You can really see the Jack Kirby influence in this sculpt since he has that fantastic, heavy brow and wonderful grimace. It's a great detailed head sculpt that should make Marvel Legends fans happy. The body, while reused, really does work well. The ribbed commando sweater and pants worn under a sleek trench coat seem just as fitting for a super spy like Nick Fury or a vigilante like the Punisher as they do for a modern day member of Hydra. His boots and gloves are different from those guys, however, with a sleeker, more leathery texture. He's also wearing plenty of extra bits of gear such as a small holster on his right thigh and a shoulder holster under his left arm (with extra magazine pouches under his right).

     The paint work is quite good. There's nothing too complex but I do like the glossy finish on Red Skull's boots and gloves. His jacket isn't as glossy, strangely enough, and is actually a bit more gray than black. The headsculpt has excellent paint with a really nice wash on the head and some excellent work on the eyes. Smaller details like the Hydra logos on the shoulders and the various belts and buckles all look good and are quite neat and clean. The only problem I've seen is some minor spots on the lower legs where the black paint the legs are molded in is showing through the gray paint.

     Red Skull does come with quite a few accessories. While he'll look odd without it (the sleeves are sculpted onto his arms), his jacket is removable (that also lets you remove his shoulder holster). He also comes with a piece of the series' Build-A-Figure, Mandroid. The Mandroid armor first appeared in Avengers #94 way back in 1971 and were built by Tony Stark to assist SHIELD operatives in dealing with super-criminals. This looks like a really cool Build-A-Figure, so we'll see if I can eventually cobble together the parts to build it.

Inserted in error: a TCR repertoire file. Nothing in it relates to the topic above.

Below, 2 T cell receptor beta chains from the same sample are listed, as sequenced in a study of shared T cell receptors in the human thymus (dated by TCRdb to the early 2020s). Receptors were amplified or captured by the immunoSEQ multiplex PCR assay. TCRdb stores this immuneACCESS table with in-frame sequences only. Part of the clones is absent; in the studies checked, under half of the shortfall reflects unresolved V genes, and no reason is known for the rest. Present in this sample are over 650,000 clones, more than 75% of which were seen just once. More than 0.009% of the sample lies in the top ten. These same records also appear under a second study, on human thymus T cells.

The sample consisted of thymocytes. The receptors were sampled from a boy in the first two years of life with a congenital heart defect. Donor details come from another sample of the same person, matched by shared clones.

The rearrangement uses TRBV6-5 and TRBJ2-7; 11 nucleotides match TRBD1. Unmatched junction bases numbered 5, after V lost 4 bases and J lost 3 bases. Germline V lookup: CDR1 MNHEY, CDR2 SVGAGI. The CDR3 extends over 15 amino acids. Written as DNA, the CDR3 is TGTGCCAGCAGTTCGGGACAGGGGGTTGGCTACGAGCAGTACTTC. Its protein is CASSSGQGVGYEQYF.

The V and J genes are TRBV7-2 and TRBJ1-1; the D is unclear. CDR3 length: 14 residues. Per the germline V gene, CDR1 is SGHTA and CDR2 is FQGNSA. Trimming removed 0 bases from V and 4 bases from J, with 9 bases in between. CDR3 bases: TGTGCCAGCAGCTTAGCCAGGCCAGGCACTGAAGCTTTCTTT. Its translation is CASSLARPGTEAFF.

As far as actual accessories that he can use to fight Cap, Red Skull comes with a Cosmic Cube (AKA the Tessaract), a standard pistol with the Hydra logo on the handle, and a more exotic pistol. While the Cosmic Cube is a simple translucent blue cube, it looks cool and fits great in the figure's left hand.

Either pistol can easily fit in Red Skull's right hand, but the larger pistol won't fit in either of the two holsters. That's kind if a drag, but that's what happens when you don't think through re-use.    

     I'm really conflicted with this guy. Great accessories, a fantastic head sculpt, and some nice, solid paint work are the positives while the incredibly awkward articulation points (shoulders and hips) along with the gummy limbs are the drawbacks. I mean, there is no way to let this figure put his arms down. Oh, and the fact that he has an empty holster (since one of his guns won't fit) which goes against one of Barbecue17's Action Figure Ten Commandments (and yes, I really do have such a thing; I'll show you some day). Overall, Red Skull gets a Good. While this is without a doubt the best Red Skull head sculpt I've ever seen, the articulation issues keep him from being a truly great figure. He's not terrible, but he could have benefited from more solid plastic and a bit more thought in his sculpt.